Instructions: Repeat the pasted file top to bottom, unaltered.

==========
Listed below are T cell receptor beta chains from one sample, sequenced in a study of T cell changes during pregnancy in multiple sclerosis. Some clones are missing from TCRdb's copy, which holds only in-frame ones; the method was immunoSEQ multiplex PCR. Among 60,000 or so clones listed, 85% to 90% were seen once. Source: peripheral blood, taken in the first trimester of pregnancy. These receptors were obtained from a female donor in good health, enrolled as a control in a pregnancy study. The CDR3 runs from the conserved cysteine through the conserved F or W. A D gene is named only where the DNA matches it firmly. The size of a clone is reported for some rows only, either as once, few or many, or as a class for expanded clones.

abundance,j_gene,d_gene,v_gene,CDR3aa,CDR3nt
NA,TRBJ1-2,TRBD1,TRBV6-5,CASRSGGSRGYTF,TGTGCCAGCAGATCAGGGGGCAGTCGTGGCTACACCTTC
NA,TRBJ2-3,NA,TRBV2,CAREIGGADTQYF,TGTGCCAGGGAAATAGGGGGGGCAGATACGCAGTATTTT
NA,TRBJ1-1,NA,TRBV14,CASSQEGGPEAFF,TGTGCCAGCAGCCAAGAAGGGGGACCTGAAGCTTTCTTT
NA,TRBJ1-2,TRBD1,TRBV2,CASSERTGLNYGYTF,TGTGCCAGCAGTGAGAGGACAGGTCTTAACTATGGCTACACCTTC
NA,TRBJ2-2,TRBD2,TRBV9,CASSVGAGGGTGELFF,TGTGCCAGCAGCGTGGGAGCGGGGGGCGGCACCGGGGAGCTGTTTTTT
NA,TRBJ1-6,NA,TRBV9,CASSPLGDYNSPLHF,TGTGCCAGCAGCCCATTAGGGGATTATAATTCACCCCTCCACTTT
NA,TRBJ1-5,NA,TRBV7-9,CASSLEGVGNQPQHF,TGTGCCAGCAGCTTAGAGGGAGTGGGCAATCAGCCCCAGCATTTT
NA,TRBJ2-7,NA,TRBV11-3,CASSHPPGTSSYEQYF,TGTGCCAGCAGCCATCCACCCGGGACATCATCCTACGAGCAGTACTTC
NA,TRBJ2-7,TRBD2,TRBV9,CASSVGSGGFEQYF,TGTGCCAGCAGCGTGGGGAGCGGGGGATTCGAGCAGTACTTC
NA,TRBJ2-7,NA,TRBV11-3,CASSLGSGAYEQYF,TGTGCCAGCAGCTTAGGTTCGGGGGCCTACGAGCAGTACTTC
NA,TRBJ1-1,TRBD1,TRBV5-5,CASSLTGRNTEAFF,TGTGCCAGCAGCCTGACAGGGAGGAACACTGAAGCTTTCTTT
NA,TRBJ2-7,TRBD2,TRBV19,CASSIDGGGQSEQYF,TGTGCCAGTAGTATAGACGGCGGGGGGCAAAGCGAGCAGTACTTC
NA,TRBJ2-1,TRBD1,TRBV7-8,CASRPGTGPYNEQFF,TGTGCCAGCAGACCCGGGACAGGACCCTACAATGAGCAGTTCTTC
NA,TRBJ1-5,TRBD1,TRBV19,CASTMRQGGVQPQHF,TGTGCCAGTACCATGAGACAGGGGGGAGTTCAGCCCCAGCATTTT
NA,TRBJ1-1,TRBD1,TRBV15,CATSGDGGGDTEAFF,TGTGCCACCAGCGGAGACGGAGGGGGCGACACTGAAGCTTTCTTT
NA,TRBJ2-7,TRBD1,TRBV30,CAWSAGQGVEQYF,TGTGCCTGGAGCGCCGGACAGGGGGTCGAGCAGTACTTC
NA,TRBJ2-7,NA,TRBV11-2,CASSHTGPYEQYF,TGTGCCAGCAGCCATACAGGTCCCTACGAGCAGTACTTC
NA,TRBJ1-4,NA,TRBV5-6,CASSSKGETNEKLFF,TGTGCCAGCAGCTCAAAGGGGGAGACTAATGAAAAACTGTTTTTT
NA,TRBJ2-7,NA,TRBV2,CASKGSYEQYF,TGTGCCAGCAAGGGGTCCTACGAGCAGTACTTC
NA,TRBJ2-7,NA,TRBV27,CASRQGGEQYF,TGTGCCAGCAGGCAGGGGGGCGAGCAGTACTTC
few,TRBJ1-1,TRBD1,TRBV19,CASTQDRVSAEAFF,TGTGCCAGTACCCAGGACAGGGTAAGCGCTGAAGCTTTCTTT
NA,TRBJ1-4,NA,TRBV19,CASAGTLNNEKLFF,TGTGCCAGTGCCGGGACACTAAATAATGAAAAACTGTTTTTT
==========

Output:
Listed below are T cell receptor beta chains from one sample, sequenced in a study of T cell changes during pregnancy in multiple sclerosis. Some clones are missing from TCRdb's copy, which holds only in-frame ones; the method was immunoSEQ multiplex PCR. Among 60,000 or so clones listed, 85% to 90% were seen once. Source: peripheral blood, taken in the first trimester of pregnancy. These receptors were obtained from a female donor in good health, enrolled as a control in a pregnancy study. The CDR3 runs from the conserved cysteine through the conserved F or W. A D gene is named only where the DNA matches it firmly. The size of a clone is reported for some rows only, either as once, few or many, or as a class for expanded clones.

abundance,j_gene,d_gene,v_gene,CDR3aa,CDR3nt
NA,TRBJ1-2,TRBD1,TRBV6-5,CASRSGGSRGYTF,TGTGCCAGCAGATCAGGGGGCAGTCGTGGCTACACCTTC
NA,TRBJ2-3,NA,TRBV2,CAREIGGADTQYF,TGTGCCAGGGAAATAGGGGGGGCAGATACGCAGTATTTT
NA,TRBJ1-1,NA,TRBV14,CASSQEGGPEAFF,TGTGCCAGCAGCCAAGAAGGGGGACCTGAAGCTTTCTTT
NA,TRBJ1-2,TRBD1,TRBV2,CASSERTGLNYGYTF,TGTGCCAGCAGTGAGAGGACAGGTCTTAACTATGGCTACACCTTC
NA,TRBJ2-2,TRBD2,TRBV9,CASSVGAGGGTGELFF,TGTGCCAGCAGCGTGGGAGCGGGGGGCGGCACCGGGGAGCTGTTTTTT
NA,TRBJ1-6,NA,TRBV9,CASSPLGDYNSPLHF,TGTGCCAGCAGCCCATTAGGGGATTATAATTCACCCCTCCACTTT
NA,TRBJ1-5,NA,TRBV7-9,CASSLEGVGNQPQHF,TGTGCCAGCAGCTTAGAGGGAGTGGGCAATCAGCCCCAGCATTTT
NA,TRBJ2-7,NA,TRBV11-3,CASSHPPGTSSYEQYF,TGTGCCAGCAGCCATCCACCCGGGACATCATCCTACGAGCAGTACTTC
NA,TRBJ2-7,TRBD2,TRBV9,CASSVGSGGFEQYF,TGTGCCAGCAGCGTGGGGAGCGGGGGATTCGAGCAGTACTTC
NA,TRBJ2-7,NA,TRBV11-3,CASSLGSGAYEQYF,TGTGCCAGCAGCTTAGGTTCGGGGGCCTACGAGCAGTACTTC
NA,TRBJ1-1,TRBD1,TRBV5-5,CASSLTGRNTEAFF,TGTGCCAGCAGCCTGACAGGGAGGAACACTGAAGCTTTCTTT
NA,TRBJ2-7,TRBD2,TRBV19,CASSIDGGGQSEQYF,TGTGCCAGTAGTATAGACGGCGGGGGGCAAAGCGAGCAGTACTTC
NA,TRBJ2-1,TRBD1,TRBV7-8,CASRPGTGPYNEQFF,TGTGCCAGCAGACCCGGGACAGGACCCTACAATGAGCAGTTCTTC
NA,TRBJ1-5,TRBD1,TRBV19,CASTMRQGGVQPQHF,TGTGCCAGTACCATGAGACAGGGGGGAGTTCAGCCCCAGCATTTT
NA,TRBJ1-1,TRBD1,TRBV15,CATSGDGGGDTEAFF,TGTGCCACCAGCGGAGACGGAGGGGGCGACACTGAAGCTTTCTTT
NA,TRBJ2-7,TRBD1,TRBV30,CAWSAGQGVEQYF,TGTGCCTGGAGCGCCGGACAGGGGGTCGAGCAGTACTTC
NA,TRBJ2-7,NA,TRBV11-2,CASSHTGPYEQYF,TGTGCCAGCAGCCATACAGGTCCCTACGAGCAGTACTTC
NA,TRBJ1-4,NA,TRBV5-6,CASSSKGETNEKLFF,TGTGCCAGCAGCTCAAAGGGGGAGACTAATGAAAAACTGTTTTTT
NA,TRBJ2-7,NA,TRBV2,CASKGSYEQYF,TGTGCCAGCAAGGGGTCCTACGAGCAGTACTTC
NA,TRBJ2-7,NA,TRBV27,CASRQGGEQYF,TGTGCCAGCAGGCAGGGGGGCGAGCAGTACTTC
few,TRBJ1-1,TRBD1,TRBV19,CASTQDRVSAEAFF,TGTGCCAGTACCCAGGACAGGGTAAGCGCTGAAGCTTTCTTT
NA,TRBJ1-4,NA,TRBV19,CASAGTLNNEKLFF,TGTGCCAGTGCCGGGACACTAAATAATGAAAAACTGTTTTTT